“Vaccinating Your Dog”
Taken from American Animal Hospital Association
Vaccinations are a critical component to preventive care for your dog. Thanks to the development of vaccines, dogs have been protected from numerous disease threats, including rabies, distemper, hepatitis and several others. Some of these diseases can be passed from dogs to people — so canine vaccinations have protected human health as well.
Recently, studies have shown that vaccines protect dogs for longer than previously believed. There have also been improvements in the type of vaccines produced. In addition, there is increased awareness and concern that vaccination is not as harmless a procedure as once thought. These factors have led to a growing number of veterinarians who recommend reduced frequency of vaccinations while at the same time tailoring vaccine recommendations to specific risk situations.
To assist veterinarians with making vaccine recommendations for dogs, the American Animal Hospital Association has issued a set of canine vaccine guidelines. Developed by a group of infectious disease experts, immunologists, researchers and practicing veterinarians, these guidelines were first released in 2003 and revised with new information in 2006.
One of AAHA’s key recommendations is that all dogs are different — and thus vaccine decisions should be made on an individual basis for each dog. Issues to consider include the age, breed, health status, environment, lifestyle, and travel habits of the dog. Health threats vary from city to city and even in various sections of cities. You can work with your veterinarian to tailor an immunization program that best protects your dog based on his risk and lifestyle factors.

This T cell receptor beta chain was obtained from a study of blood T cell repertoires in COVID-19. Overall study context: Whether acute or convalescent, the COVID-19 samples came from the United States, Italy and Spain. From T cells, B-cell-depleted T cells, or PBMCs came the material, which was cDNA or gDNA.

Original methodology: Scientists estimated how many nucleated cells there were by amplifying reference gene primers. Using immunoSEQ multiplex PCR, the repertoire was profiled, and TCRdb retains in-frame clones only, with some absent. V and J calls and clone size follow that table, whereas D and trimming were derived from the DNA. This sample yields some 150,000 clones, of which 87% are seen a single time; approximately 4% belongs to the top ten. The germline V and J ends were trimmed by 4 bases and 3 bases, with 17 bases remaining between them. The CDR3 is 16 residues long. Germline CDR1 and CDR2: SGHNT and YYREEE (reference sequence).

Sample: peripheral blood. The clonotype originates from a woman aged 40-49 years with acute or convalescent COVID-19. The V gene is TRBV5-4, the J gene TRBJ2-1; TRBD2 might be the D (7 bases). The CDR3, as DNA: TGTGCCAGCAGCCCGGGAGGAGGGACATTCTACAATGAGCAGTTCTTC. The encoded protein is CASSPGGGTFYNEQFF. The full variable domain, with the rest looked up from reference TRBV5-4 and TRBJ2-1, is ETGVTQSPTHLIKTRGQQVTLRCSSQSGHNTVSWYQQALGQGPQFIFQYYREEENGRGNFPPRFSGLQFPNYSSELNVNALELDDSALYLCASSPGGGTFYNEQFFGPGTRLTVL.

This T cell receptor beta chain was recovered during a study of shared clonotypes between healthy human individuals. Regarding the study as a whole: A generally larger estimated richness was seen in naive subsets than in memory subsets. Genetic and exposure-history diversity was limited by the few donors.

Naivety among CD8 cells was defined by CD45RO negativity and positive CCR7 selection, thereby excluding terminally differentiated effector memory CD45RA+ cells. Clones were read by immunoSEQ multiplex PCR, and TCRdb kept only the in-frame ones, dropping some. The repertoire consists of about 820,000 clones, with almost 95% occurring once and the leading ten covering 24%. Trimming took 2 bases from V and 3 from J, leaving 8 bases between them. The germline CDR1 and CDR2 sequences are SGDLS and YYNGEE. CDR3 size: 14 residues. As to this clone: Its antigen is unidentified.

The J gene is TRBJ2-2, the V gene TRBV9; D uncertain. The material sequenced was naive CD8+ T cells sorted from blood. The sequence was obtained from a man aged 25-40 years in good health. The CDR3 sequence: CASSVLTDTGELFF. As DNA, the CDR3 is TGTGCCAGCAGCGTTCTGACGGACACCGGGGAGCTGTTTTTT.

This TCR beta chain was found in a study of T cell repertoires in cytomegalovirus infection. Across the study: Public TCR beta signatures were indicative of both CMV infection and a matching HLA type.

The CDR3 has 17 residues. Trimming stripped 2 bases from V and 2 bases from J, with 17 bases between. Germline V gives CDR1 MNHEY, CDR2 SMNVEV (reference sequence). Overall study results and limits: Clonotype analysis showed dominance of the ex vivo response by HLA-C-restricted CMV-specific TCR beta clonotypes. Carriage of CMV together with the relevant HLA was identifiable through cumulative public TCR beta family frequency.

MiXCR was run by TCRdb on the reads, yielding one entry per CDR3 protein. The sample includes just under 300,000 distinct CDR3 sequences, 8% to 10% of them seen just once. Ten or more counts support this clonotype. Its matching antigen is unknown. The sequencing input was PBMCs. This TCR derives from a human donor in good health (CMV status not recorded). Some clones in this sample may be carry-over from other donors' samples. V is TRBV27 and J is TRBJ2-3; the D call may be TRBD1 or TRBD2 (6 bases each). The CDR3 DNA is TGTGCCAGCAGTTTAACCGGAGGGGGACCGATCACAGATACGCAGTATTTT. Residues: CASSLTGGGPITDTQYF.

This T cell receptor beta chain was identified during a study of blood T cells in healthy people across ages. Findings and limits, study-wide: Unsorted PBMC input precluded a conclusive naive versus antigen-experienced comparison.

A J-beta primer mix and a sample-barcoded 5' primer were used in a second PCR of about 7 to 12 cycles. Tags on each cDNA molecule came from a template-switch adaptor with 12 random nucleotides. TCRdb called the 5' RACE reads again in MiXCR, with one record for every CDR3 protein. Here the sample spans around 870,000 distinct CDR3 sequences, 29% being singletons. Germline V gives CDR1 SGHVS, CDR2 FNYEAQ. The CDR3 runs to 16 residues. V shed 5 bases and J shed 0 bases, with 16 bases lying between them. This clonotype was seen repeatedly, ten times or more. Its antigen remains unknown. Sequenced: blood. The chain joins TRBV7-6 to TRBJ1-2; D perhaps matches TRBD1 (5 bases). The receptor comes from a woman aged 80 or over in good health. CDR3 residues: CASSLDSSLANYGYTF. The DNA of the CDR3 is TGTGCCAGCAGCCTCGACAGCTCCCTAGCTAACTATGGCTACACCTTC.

Is vaccinating my pet a risk to his or her health?
Vaccination against disease is a medical procedure and, like all medical procedures, carries some inherent risk. As in any medical procedure or decision, the benefits must be balanced against the risks. Veterinarians recommend that no needless risks should be taken and that the best way to accomplish that is to reduce the number and frequency of administration of unnecessary vaccines.
As is the case with any medical decision, you and your veterinarian should make vaccination decisions after considering your dog’s age, lifestyle, and potential exposure to infectious diseases.
What possible risks are associated with vaccination?
Vaccine reactions, of all types, are infrequent. In general, most vaccine reactions and side effects (such as local pain and swelling) are self-limiting. Allergic reactions are less common, but if untreated can be fatal. These can occur soon after vaccination. If you see such a reaction, please contact your veterinarian as soon as possible.
In a small number of patients, vaccines can stimulate the patient’s immune system against his or her own tissues, resulting in diseases that affect the blood, skin, joints or nervous system. Again, such reactions are infrequent but can be life threatening.
There is a possible complication of a tumor developing at the vaccination site in a small number of pets, most frequently cats. Please contact your veterinarian for more information.
How do I know which vaccines my pet needs?